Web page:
Saturday, July 25, 2009

Geek Love by Katherine Dunn

My greatest find, a worn-out well-read copy of Geek Love by Katherine Dunn. The cover and typography is misleading though, at first you might think it was a cyberpunk novel, something William Gibson might churn out. But hell no, this is a 100% macabre page turner. This isn't some bloody mess or gore or Clive Barker.

Something worth its merit, Geek Love has well-developed characters and an intriguing plot-driven tale, a noteworthy house drama mind you that delves on deformity and the worst of sibling rivalry.

Bought it for 75 pesos, something like a dollar and ten cents, loved every page of it!

A taste of the prose!

Some Spoilers below:

Do not read beyond this point if you haven't read the book!

I guess I felt really disappointed for Oly. I expected some strong turnaround and resolved from her character in the end. I just so wanted Oly to confront her daughter and let her know the truth about the family, the Arthurians, her tail. I wanted Miranda to have a good look at her midget albino mother - accept or reject her on the spot. Perhaps it would have been more cataclysmic and satisfying to see whatever Miranda's reaction was. Instead of having Oly go down with Mary at a swimming pool showdown with a newspaper cut-out to unravel the details of her demise. I think its a weak cop out for the novelist. And a bummer for me!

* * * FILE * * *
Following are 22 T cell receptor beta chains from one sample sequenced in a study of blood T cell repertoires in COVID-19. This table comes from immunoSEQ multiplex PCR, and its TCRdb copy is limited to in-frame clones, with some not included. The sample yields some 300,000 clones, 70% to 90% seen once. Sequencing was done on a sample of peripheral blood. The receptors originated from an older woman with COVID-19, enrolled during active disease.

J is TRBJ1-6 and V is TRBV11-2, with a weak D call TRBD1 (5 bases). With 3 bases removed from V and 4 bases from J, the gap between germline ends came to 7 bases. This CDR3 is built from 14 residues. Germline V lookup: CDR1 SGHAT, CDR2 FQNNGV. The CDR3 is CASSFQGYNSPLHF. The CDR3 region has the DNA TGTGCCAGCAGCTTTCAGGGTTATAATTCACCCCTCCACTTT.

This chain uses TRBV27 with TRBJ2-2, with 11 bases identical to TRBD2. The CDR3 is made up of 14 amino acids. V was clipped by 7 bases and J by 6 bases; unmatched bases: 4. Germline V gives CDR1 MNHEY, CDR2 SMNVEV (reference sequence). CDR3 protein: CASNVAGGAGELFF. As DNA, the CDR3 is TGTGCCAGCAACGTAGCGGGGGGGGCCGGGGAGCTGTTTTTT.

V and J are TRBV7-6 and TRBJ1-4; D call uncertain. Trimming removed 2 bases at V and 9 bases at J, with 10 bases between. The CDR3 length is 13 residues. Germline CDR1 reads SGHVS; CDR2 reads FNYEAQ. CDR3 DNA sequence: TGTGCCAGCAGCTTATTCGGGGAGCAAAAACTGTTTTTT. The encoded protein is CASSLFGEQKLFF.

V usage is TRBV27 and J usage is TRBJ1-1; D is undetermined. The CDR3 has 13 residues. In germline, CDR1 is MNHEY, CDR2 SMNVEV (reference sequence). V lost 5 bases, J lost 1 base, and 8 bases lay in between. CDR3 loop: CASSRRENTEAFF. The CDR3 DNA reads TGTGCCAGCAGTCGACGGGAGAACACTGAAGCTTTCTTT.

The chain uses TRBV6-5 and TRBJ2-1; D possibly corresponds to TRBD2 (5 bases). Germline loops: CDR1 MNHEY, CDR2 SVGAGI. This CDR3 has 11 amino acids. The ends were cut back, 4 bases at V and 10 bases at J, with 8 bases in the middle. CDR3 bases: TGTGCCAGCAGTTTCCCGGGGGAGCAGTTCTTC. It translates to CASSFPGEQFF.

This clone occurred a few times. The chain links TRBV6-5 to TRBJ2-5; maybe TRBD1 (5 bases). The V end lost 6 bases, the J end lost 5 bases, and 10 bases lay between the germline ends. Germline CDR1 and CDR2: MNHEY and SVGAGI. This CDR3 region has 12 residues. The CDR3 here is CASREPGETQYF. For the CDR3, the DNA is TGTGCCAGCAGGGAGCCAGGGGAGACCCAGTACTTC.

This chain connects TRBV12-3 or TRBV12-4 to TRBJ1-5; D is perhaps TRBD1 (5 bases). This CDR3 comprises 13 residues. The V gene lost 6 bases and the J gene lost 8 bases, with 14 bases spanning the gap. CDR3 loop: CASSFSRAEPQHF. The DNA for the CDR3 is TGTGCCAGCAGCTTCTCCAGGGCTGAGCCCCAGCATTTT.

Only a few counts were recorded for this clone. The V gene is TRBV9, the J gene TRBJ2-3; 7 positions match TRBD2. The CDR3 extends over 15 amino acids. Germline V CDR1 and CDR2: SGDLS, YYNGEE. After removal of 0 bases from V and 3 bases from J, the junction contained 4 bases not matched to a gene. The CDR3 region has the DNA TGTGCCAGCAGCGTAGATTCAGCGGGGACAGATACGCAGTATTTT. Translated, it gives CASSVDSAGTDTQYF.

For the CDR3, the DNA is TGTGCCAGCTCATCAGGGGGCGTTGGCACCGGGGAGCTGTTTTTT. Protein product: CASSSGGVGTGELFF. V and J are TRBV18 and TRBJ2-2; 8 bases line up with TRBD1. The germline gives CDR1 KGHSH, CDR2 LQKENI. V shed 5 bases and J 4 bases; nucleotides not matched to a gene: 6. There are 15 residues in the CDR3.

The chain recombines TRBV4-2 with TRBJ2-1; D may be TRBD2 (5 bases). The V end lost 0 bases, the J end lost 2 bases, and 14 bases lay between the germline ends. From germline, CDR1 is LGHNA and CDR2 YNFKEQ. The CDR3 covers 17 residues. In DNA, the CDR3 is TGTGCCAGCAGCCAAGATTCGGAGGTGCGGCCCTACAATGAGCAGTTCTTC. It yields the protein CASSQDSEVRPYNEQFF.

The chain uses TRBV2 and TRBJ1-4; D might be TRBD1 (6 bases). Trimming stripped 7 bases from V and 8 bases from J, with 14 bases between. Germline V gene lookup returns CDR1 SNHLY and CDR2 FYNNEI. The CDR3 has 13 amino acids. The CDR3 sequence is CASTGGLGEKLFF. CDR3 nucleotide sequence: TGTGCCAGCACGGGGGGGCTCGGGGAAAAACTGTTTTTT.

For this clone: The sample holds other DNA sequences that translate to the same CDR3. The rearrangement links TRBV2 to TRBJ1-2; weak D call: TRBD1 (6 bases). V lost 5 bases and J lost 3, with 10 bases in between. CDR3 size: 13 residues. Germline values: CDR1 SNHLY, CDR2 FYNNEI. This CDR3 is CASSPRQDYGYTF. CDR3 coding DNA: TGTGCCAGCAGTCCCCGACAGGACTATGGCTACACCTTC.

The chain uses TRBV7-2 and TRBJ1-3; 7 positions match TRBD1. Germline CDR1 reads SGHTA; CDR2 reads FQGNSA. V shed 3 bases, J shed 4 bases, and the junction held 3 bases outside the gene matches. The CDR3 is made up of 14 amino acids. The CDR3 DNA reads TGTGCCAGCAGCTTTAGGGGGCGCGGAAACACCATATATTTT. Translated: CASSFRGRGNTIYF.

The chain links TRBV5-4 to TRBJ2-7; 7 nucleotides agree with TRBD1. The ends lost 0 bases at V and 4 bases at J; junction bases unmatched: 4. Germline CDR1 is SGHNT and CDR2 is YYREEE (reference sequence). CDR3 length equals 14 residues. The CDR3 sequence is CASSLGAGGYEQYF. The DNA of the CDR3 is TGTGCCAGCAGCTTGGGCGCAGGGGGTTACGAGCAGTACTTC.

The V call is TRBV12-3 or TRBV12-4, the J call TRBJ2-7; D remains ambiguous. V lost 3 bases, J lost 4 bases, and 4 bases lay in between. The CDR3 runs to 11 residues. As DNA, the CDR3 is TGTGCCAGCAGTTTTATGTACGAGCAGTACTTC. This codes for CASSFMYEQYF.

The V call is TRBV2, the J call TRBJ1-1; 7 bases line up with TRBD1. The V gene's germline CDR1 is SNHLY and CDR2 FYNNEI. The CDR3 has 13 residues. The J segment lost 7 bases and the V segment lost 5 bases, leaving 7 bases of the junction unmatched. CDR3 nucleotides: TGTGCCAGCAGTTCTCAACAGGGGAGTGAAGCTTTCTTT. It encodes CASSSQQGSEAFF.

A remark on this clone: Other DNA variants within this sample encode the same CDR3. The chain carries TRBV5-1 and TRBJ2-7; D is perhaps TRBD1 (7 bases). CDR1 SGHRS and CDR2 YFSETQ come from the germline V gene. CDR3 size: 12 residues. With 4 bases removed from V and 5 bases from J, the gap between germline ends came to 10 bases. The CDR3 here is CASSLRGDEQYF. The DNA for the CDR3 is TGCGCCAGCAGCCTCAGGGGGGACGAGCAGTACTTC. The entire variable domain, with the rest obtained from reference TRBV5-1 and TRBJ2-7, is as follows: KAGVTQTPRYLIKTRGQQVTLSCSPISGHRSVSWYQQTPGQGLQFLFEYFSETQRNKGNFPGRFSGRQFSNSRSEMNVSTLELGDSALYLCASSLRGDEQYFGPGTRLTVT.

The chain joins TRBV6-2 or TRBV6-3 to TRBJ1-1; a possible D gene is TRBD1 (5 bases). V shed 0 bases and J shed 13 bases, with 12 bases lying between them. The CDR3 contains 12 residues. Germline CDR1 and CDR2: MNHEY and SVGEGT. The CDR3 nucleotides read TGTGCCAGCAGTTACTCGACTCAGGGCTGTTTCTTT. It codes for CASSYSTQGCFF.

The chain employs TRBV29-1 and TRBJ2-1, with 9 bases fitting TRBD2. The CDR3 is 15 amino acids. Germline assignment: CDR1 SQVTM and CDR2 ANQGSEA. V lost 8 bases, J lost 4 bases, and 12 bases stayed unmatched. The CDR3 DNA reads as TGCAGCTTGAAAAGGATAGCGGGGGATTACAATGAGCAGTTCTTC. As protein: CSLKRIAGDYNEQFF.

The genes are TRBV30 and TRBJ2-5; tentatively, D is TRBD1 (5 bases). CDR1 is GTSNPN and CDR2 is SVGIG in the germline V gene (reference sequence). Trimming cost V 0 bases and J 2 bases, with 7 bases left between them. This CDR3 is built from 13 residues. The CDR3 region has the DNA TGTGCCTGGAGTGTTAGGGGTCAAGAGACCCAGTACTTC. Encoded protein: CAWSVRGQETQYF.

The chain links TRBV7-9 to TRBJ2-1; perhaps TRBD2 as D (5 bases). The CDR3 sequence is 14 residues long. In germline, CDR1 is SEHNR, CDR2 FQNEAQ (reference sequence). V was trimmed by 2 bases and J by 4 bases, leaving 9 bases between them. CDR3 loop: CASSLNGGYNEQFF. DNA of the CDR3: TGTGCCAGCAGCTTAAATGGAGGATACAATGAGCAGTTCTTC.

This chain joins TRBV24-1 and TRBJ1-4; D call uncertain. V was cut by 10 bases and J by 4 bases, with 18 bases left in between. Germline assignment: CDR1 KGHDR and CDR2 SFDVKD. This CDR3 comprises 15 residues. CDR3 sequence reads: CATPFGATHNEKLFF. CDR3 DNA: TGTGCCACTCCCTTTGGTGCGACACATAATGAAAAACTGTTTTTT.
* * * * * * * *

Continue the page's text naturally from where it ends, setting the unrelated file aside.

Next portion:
On Chick, it was predictable in a graphic novel kind of way that Chick would blow the hell out of everyone. It felt like King's Firestarter or the final apocalypse in The Stand (Or well some recent hollywood CGI effects movie) But the book was written in the early 90s, I guess going up in smoke isn't as cliche and common as it is now.

Arthur Binewski remains the strongest character in the book. His megalomania, cunning and cutthroat manipulative ways do leave an indelible mark post-read.

I am just glad Katherine Dunn wasn't afraid to explore all the possible territories for this dark modern fairy tale, redefining our sense of perversion. I couldn't just stop reading and visualizing the Bagman, Iphy and Elly's sexual and overt nature, Dr. P's self-mutilation, etc. The book has a very David Lynch feel to it, the reverse norm and familial ties, the onslaught of carnies that come and go, can hold their very own story threads.

Those who like their stories dark, this one is the primo variety :)

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